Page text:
Apple recently revealed its new iPhone lineup, and as usual, Apple fans are chomping at the bit to buy the company’s latest and greatest product.
However, the new iPhone X’s environmental price tag is at least as steep as its $999 cash price tag.
According to Greenpeace, 7.1 billion smartphones have been manufactured since 2007. Yet, new devices like the iPhone X continue to be produced, and companies are driving campaigns that have customers seeking out these new and improved models.
“It’s magnifying the problem very significantly,” said Alex Sebastian, co-founder of smartphone reseller Orchard. “If you look at a computer, most people use it until it’s unusable. But people have gotten used to new updates to the phone every one to two years.”
Another problem is that few people recycle their smartphones when they buy a new one. A 2014 study from the United Nations University estimated that less than 16 percent of electronics waste is recycled. Not only that, but 3 million metric tons of e-waste was produced in 2014 alone. Most of that waste either goes to landfills or is shipped to developing countries, where they are taken apart and the metals within are reclaimed.
Mining the metals used in smartphones—gold, copper, tungsten, cobalt, and more—can devastate ecosystems. And labor practices in developing countries make it very likely that the metals used in your new iPhone X are being mined by children working in terrible conditions.
So, what can you do to improve your environmental impact if you must have the new iPhone X? Here are some tips from the United States Environmental Protection Agency:
- Buy an unlocked phone. If you buy a phone that’s not tied to a certain cell phone carrier, you can take your phone with you if you decide to change carriers.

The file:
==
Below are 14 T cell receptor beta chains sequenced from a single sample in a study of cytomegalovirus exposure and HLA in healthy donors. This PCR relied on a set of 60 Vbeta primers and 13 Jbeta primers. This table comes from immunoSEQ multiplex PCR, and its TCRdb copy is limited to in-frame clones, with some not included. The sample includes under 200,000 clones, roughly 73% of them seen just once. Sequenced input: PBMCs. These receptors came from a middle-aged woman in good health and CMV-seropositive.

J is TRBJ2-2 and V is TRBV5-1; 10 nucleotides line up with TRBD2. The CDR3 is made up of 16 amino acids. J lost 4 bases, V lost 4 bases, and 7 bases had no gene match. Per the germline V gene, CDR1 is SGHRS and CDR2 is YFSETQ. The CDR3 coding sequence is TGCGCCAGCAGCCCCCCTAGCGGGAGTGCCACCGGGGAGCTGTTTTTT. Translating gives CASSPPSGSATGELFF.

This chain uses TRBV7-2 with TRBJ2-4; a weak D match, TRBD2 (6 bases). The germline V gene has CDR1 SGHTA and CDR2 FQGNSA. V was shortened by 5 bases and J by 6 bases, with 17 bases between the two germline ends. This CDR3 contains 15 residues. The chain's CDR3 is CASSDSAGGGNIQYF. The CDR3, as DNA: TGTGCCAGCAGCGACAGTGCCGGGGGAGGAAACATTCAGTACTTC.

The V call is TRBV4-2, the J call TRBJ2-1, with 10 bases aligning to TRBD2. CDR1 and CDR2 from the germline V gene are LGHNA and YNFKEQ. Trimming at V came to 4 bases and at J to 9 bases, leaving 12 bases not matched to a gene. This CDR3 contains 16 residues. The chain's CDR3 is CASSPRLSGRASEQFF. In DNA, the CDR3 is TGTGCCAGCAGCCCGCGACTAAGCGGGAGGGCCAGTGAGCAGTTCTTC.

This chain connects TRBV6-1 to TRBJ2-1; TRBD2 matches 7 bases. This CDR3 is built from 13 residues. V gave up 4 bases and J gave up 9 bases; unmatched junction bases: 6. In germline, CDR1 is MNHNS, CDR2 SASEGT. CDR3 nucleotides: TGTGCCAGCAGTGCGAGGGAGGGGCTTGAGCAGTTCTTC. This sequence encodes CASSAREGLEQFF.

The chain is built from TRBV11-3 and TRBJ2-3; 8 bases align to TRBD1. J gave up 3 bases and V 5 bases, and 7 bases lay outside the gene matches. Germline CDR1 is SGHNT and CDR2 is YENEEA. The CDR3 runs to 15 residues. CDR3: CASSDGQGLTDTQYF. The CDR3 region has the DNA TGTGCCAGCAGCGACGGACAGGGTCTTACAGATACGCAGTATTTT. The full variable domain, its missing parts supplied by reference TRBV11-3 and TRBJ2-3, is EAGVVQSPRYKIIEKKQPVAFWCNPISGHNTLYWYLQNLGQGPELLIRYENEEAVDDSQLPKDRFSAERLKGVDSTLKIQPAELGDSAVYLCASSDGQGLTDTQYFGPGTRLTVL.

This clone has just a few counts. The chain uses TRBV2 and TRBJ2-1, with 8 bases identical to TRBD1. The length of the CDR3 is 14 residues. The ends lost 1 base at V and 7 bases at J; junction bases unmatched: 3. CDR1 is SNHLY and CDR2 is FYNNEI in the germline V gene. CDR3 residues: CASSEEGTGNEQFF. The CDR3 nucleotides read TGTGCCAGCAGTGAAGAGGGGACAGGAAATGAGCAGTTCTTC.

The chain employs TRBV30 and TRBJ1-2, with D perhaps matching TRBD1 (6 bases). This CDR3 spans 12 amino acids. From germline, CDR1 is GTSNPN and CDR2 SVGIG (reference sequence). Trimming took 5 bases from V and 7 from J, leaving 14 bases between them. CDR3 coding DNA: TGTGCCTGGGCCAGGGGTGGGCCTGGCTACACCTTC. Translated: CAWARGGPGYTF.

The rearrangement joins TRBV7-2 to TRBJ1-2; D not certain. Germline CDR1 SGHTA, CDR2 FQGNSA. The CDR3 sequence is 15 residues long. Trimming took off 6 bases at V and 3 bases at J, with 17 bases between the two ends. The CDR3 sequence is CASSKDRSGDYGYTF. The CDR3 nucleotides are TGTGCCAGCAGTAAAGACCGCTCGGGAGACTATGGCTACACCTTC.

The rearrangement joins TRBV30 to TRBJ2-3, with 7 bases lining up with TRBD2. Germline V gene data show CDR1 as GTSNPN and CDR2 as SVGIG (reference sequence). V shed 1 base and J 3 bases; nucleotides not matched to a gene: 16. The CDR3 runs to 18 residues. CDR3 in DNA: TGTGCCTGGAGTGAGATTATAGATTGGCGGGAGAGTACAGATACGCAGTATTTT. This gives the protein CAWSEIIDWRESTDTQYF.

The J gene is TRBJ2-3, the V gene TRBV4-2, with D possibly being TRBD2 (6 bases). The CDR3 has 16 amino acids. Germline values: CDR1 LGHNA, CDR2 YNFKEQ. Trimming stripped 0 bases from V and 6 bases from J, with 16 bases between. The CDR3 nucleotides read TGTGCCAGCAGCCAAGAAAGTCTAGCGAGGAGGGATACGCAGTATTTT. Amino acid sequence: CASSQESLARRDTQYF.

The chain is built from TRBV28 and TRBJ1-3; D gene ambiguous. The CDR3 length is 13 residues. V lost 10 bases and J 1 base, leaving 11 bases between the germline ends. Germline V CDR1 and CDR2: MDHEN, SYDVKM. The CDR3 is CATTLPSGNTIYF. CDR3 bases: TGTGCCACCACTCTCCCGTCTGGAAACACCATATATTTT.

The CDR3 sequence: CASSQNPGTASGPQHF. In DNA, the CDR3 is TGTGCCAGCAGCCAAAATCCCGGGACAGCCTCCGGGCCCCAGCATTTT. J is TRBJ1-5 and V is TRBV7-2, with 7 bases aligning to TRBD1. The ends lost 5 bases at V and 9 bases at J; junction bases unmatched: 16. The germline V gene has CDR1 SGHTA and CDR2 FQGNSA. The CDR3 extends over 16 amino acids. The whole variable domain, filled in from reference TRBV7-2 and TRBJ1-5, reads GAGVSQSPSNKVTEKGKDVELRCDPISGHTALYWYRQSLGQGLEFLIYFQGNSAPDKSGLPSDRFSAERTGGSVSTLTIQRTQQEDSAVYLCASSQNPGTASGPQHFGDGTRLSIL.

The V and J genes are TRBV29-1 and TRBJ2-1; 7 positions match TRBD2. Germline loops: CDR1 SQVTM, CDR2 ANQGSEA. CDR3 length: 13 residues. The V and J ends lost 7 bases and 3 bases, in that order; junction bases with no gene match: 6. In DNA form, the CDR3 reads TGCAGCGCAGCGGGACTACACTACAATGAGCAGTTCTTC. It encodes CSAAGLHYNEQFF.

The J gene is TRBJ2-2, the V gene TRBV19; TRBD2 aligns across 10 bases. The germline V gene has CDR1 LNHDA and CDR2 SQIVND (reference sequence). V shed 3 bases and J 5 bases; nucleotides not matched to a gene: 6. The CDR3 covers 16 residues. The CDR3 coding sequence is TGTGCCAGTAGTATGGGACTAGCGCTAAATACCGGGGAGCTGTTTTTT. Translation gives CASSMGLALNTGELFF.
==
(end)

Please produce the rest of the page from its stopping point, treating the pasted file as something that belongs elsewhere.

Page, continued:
- Get a phone you like. Select a phone with features you need and a style you like, so you’ll keep it longer.
- Take care of your phone. Protect it with a case, keep it out of the water and away from extreme temperatures. Change the battery according to the manufacturer’s directions.
- Donate your old phone. Give it to a friend or family member in need, for example. If you’re feeling philanthropic, donate it to a domestic violence victims’ organization; they often provide smartphones to their clients so they can communicate with the organization without their abuser knowing.
- Sell it back. If you participate in your cell phone provider’s buyback program, you may get a discount on your new iPhone.
- Recycle it. Drop off your old phone at an electronics recycling location or a take-back program.
Before you sell, recycle, or donate your phone, terminate your service, clear the phone’s memory of contacts, photos, or other personal information, and remove your SIM card.
Follow these tips, and if you must buy the new iPhone X, you’ll feel a little bit better about reducing your phone’s environmental impact.